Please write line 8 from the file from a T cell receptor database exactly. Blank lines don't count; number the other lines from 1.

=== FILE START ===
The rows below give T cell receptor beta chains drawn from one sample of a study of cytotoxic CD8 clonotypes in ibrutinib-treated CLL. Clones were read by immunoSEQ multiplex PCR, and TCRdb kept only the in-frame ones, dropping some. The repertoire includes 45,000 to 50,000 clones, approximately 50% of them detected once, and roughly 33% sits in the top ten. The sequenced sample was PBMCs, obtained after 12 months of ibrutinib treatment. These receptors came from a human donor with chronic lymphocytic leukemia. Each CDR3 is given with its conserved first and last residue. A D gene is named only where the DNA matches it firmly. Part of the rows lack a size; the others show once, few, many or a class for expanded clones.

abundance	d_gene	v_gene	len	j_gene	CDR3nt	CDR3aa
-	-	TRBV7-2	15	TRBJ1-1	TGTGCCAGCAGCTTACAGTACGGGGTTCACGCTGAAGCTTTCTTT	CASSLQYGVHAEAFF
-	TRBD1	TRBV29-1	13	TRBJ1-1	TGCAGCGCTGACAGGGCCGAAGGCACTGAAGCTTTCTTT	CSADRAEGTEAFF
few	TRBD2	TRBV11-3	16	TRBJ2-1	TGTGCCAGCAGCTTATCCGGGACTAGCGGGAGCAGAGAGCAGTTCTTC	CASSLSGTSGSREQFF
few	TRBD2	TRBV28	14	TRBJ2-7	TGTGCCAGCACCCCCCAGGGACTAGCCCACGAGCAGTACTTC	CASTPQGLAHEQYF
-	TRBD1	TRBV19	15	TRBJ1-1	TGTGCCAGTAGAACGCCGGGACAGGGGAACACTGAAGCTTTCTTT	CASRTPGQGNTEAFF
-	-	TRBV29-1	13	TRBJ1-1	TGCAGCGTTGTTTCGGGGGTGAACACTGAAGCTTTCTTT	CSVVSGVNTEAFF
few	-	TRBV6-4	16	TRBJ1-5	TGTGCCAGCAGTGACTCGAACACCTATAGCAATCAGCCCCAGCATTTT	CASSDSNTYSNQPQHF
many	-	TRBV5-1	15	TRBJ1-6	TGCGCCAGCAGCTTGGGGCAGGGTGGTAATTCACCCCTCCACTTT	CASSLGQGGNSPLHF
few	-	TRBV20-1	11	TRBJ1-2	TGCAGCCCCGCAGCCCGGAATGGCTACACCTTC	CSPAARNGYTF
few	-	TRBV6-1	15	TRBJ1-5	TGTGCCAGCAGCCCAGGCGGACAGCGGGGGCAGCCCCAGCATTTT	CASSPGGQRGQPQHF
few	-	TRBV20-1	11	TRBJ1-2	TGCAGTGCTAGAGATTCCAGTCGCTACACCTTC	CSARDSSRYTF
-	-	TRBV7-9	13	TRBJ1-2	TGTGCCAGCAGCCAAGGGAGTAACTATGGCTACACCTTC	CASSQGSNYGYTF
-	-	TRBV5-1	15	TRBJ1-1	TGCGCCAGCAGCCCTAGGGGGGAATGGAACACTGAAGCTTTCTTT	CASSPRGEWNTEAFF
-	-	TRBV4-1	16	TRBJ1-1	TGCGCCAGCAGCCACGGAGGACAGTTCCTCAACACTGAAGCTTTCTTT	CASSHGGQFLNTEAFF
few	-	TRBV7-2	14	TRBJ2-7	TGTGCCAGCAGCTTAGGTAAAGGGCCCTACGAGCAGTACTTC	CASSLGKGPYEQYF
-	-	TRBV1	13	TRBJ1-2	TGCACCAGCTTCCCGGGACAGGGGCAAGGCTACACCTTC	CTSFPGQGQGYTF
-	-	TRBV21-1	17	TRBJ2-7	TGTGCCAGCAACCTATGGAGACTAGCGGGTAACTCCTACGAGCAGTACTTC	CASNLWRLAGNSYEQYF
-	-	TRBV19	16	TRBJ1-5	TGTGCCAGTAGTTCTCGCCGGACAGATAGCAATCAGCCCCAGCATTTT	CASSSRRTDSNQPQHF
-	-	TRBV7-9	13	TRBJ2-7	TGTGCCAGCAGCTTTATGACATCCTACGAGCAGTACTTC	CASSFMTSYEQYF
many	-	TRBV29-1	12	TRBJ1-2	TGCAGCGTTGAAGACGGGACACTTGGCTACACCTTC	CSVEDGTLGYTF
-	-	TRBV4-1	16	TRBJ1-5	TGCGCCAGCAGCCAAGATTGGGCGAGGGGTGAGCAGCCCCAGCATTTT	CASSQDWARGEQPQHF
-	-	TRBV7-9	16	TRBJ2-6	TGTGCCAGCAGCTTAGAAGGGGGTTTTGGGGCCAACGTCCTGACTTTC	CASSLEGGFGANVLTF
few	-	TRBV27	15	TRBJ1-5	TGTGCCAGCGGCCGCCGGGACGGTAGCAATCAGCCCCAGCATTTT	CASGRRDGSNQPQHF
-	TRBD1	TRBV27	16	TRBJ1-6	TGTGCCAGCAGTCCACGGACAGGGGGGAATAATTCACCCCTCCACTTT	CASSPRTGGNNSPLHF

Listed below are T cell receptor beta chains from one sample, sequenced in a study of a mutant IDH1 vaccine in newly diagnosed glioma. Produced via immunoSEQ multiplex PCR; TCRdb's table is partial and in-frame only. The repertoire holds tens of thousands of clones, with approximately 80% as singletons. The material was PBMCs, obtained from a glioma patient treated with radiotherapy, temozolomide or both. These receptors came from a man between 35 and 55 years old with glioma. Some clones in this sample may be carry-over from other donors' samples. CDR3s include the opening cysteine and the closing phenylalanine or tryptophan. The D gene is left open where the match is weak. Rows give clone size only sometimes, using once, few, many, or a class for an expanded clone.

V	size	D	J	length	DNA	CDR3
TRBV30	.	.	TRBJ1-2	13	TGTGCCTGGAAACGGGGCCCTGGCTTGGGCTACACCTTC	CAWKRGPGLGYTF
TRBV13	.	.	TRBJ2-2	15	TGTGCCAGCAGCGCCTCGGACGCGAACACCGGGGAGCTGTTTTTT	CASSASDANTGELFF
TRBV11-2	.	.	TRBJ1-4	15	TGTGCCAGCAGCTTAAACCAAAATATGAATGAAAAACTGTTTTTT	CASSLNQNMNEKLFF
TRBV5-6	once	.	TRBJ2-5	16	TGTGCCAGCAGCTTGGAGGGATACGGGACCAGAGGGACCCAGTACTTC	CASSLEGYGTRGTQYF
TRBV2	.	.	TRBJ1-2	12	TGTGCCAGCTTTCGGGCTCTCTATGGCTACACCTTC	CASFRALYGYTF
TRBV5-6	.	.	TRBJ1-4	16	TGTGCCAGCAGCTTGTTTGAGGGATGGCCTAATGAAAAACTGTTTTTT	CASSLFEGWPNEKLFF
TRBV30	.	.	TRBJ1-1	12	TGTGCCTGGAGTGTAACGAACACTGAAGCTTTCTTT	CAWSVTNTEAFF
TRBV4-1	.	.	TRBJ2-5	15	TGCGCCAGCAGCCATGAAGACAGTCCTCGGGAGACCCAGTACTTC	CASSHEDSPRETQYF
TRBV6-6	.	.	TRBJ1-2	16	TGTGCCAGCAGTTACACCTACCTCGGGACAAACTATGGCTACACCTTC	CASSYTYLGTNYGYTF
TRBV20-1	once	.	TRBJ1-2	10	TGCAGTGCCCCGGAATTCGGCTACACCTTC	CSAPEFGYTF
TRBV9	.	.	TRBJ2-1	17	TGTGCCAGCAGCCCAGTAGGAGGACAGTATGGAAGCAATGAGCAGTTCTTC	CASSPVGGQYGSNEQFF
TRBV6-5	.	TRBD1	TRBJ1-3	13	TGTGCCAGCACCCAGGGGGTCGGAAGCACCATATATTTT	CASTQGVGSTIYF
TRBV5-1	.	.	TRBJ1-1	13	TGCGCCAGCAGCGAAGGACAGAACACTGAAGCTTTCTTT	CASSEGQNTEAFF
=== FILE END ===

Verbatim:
-	-	TRBV29-1	13	TRBJ1-1	TGCAGCGTTGTTTCGGGGGTGAACACTGAAGCTTTCTTT	CSVVSGVNTEAFF